Before leaving Scotland I had purchased a beginner's lino printing kit and began to use my free time to experiment with printmaking. I started uploading photos of my prints to Instagram and after seeing the photos I was approached by a Dubai-based company that specialised in craft classes to facilitate Lino Print classes for them. The first was absolutely terrifying but I found that I really enjoyed teaching my craft. After a short while, I began holding classes under the Buff and Blue Prints name and had created a line of handprinted bags which were stocked by a local boutique as well as selling from my own Etsy page.

In 2019 it was time for us to return to Scotland and I made the decision to continue Buff and Blue on my return. I decided to upgrade my sales platform and created my own Buff and Blue website from which I could promote classes, sell works and create a commercial portfolio. Since my return I have taught classes in numerous venues, worked with some amazing collaborative projects, and designed commercial works for companies all over the UK and as far as Australia.

When the pandemic hit in 2020 the face-to-face aspects of my business halted and I was given time to think of what I wanted to do to enhance my business. I decided to return to education and will complete my BA (Hons) Fine Art in 2023. The opportunities and networking brought by my studies have already gained me a teaching opportunity at Moray Art Centre which I hope will just be the first of my expanded experiences at a higher level. It may have taken me a while to get here but I couldn't be happier with what I do and can't wait to see what creative opportunities arise in the future.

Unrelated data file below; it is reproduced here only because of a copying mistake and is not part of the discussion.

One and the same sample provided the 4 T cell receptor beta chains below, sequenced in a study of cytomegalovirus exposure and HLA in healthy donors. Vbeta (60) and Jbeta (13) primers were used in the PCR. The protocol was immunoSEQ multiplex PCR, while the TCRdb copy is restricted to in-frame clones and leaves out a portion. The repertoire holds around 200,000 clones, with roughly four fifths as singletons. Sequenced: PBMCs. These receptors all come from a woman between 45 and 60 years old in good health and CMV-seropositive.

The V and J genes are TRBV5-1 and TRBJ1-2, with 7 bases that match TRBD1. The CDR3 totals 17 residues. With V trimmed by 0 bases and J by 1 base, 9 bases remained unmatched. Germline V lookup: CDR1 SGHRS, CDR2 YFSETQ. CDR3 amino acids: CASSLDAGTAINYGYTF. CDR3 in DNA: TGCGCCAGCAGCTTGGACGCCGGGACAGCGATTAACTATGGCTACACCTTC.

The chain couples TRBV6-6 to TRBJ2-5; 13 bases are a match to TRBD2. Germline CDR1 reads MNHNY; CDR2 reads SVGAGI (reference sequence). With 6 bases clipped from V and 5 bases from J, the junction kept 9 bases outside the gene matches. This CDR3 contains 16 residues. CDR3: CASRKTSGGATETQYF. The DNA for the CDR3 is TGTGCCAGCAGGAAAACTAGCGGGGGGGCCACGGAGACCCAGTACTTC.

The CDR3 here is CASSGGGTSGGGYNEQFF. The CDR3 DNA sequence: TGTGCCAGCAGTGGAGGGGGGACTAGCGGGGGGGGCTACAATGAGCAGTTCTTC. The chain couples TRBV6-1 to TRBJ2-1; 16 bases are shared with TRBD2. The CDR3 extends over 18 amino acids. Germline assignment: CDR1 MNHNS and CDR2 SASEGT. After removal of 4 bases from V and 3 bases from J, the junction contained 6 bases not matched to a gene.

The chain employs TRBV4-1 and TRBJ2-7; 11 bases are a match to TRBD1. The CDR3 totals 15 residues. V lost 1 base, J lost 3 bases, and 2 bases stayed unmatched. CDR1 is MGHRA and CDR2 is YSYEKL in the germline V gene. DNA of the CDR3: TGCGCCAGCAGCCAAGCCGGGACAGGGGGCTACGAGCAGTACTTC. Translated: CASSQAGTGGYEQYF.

What school subjects would be helpful for your job role?

Art and Design are obviously key but a good grounding in Maths and English help and experience in Computing would be an advantage. In my role, I am not only responsible for creating artwork but writing class curriculums, invoicing, accounting, marketing, web design, basic contracts, and networking all come into the role.

What is your favourite thing about the work that you do?

My favourite part of the job is definitely teaching workshops. I tailor my classes to suit absolute beginners and seeing someone create and print their first design is always a pleasure, it never gets old.

Why did you want to work in this industry?

I've always been creative and this gives me the opportunity to highlight my own work as well as help others realise their design needs. I can happily combine personal, commercial, and social practice meaning that there's always a new challenge.